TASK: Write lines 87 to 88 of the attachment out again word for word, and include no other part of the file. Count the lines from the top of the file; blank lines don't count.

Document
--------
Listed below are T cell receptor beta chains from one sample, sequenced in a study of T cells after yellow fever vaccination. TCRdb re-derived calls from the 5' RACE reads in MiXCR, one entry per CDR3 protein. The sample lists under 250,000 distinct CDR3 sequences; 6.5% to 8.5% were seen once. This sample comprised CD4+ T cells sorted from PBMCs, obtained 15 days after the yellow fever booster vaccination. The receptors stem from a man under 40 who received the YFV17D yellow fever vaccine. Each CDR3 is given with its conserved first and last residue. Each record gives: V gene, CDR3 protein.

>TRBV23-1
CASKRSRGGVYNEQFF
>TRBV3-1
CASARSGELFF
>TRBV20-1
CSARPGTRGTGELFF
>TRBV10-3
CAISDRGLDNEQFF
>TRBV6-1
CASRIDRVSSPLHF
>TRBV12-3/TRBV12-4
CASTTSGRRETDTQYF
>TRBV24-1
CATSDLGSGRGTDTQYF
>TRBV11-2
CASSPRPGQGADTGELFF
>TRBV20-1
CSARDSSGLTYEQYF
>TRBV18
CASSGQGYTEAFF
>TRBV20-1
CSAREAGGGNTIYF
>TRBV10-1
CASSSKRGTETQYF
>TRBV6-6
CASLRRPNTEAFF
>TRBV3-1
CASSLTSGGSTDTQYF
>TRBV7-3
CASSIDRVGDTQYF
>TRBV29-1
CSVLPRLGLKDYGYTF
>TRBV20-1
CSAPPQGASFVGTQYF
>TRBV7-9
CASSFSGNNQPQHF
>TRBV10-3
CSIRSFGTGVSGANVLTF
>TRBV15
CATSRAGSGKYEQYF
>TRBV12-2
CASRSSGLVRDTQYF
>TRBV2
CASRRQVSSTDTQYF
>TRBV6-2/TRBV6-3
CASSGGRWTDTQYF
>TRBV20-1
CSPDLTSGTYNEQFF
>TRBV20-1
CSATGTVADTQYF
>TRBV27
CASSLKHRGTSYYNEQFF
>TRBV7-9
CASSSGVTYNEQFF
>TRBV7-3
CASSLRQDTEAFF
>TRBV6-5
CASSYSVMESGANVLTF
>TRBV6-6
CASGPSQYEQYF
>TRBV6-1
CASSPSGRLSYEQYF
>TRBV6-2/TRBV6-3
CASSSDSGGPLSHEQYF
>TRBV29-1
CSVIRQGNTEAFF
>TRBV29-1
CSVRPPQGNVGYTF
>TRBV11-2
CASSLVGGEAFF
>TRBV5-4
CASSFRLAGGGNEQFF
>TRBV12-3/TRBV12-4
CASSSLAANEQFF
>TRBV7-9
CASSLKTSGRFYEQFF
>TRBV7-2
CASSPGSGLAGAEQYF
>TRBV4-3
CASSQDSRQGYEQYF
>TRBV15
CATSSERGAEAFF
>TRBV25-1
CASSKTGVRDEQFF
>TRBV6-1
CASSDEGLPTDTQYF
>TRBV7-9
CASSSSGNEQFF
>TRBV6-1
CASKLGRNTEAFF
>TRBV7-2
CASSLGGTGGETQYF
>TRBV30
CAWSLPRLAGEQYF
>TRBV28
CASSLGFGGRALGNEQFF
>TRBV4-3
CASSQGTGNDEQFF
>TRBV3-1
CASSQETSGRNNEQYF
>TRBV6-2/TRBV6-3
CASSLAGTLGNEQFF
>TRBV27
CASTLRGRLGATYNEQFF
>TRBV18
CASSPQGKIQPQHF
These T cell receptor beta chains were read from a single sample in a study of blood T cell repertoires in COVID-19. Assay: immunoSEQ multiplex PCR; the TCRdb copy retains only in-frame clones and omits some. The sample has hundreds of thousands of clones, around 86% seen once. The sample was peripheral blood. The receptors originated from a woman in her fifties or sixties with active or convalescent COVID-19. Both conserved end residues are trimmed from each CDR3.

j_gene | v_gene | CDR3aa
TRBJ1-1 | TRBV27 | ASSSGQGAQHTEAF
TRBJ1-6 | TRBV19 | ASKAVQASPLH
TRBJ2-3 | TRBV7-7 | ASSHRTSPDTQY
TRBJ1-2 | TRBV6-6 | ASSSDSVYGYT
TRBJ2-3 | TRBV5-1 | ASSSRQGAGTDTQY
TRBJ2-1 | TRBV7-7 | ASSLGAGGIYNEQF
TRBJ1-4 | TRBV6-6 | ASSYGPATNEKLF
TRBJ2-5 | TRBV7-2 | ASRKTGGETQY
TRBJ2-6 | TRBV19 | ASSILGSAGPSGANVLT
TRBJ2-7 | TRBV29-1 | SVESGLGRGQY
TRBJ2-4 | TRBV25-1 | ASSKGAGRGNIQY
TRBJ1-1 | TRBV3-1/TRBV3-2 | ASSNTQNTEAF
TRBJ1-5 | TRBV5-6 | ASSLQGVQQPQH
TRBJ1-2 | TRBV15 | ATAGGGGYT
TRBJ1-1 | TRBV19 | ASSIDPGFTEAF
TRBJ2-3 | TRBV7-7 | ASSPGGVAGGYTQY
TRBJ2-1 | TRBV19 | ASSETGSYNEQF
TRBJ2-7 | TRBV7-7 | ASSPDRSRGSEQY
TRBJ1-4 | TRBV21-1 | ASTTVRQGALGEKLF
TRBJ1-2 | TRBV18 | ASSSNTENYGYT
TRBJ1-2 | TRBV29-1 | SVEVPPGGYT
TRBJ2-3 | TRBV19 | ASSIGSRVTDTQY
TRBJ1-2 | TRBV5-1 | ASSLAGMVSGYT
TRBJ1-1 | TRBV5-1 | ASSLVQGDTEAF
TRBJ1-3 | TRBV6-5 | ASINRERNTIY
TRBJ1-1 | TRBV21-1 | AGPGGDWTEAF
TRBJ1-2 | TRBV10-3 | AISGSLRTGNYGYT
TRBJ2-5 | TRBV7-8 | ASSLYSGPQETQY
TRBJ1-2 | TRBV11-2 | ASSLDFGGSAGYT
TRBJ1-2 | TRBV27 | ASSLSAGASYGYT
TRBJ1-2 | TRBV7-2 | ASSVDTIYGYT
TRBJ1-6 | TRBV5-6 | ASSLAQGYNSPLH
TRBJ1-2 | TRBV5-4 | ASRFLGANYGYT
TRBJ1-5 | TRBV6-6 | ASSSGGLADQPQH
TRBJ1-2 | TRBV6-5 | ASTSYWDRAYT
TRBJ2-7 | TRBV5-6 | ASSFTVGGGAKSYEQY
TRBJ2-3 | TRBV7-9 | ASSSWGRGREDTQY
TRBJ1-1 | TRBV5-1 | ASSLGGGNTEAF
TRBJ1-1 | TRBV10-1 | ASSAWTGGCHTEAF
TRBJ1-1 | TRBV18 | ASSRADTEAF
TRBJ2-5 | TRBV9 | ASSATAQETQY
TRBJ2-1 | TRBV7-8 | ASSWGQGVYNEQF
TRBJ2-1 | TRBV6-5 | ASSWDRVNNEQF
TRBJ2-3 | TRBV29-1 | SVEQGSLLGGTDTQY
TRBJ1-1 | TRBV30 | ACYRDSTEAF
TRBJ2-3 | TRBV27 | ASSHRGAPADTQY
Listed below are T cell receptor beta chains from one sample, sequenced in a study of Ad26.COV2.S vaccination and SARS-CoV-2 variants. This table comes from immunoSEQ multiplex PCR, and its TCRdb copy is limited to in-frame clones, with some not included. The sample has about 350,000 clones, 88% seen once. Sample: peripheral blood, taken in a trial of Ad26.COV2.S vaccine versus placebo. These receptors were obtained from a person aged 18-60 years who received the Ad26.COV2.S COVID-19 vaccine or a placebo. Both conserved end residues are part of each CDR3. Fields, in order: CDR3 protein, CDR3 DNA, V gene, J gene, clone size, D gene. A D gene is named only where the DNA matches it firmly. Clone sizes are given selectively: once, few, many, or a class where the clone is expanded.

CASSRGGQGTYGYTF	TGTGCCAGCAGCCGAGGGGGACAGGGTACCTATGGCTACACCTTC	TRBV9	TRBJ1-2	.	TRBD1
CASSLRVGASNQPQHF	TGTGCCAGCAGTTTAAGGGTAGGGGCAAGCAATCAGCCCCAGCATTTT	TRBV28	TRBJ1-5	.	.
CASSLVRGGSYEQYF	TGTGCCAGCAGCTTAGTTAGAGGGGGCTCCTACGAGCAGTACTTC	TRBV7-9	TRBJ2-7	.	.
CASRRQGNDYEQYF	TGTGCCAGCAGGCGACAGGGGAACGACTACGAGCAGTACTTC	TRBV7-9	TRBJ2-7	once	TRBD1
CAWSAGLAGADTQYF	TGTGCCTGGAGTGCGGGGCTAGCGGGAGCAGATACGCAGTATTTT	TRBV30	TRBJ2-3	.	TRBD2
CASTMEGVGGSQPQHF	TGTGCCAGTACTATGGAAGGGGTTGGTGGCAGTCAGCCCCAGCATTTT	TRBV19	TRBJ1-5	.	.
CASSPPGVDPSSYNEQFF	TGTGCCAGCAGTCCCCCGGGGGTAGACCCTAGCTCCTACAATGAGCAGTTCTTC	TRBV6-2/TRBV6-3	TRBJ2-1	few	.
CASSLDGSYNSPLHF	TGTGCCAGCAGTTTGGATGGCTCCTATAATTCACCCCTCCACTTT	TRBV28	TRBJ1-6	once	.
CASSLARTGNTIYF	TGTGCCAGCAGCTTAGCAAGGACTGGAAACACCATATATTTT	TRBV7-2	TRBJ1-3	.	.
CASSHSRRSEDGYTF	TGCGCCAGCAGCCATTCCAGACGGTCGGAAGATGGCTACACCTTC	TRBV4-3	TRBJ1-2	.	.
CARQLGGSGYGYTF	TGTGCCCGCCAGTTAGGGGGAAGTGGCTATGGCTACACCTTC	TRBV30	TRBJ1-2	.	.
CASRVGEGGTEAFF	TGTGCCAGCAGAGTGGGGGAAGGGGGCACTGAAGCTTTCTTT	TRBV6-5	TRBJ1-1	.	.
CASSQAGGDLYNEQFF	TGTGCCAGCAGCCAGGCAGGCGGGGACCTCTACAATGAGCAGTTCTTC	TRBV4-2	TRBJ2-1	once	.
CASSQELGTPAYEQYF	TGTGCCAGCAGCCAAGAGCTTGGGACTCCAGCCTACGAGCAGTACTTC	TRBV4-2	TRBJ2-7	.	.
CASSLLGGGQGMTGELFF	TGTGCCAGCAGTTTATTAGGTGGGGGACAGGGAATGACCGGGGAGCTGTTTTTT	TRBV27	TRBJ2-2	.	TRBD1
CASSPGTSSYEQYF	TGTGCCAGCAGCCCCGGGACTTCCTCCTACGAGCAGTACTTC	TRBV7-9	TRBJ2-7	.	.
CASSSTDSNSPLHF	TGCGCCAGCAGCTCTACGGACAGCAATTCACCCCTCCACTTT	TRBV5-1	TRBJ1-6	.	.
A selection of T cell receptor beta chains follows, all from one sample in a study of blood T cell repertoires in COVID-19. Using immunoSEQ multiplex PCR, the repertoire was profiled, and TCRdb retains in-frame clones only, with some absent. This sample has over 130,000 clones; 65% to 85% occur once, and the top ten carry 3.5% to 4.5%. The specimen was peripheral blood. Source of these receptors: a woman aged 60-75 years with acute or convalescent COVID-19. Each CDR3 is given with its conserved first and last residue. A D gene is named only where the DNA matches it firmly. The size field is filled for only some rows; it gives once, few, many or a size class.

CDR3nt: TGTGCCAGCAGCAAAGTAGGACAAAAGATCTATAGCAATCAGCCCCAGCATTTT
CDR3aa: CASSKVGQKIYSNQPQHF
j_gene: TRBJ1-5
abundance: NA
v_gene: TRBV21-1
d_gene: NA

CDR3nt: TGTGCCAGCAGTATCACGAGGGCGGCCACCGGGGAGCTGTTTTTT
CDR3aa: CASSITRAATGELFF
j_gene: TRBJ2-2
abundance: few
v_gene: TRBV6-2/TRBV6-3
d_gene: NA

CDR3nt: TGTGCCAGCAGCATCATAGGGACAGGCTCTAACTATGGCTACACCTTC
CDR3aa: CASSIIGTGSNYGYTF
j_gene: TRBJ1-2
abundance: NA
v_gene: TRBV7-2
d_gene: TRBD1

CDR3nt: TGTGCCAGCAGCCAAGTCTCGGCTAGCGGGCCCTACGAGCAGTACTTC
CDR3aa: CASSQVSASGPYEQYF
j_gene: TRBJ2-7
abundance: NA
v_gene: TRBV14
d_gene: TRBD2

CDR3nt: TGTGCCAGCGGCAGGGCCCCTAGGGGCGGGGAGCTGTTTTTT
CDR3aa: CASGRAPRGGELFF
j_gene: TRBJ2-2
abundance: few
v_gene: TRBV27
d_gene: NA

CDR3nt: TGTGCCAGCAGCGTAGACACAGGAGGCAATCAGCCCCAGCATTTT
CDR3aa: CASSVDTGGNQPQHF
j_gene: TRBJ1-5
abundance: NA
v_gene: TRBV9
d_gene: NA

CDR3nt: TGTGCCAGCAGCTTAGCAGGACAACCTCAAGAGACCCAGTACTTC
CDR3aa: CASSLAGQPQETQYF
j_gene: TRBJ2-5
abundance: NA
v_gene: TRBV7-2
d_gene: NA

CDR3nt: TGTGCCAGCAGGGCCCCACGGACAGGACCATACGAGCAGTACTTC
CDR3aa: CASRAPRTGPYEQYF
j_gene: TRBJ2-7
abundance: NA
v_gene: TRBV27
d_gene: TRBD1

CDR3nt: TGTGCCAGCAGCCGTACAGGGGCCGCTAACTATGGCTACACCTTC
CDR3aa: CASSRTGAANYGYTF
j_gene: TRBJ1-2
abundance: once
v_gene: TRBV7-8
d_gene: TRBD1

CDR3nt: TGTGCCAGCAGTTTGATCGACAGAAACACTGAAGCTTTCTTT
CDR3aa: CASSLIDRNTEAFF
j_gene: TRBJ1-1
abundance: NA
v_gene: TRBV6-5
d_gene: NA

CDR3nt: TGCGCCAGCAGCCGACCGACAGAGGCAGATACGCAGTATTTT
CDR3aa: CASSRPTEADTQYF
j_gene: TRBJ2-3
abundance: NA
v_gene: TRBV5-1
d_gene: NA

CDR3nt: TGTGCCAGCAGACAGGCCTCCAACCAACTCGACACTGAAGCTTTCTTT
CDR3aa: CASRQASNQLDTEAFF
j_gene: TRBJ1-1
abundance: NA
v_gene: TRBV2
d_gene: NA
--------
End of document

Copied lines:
CASSDEGLPTDTQYF
>TRBV7-9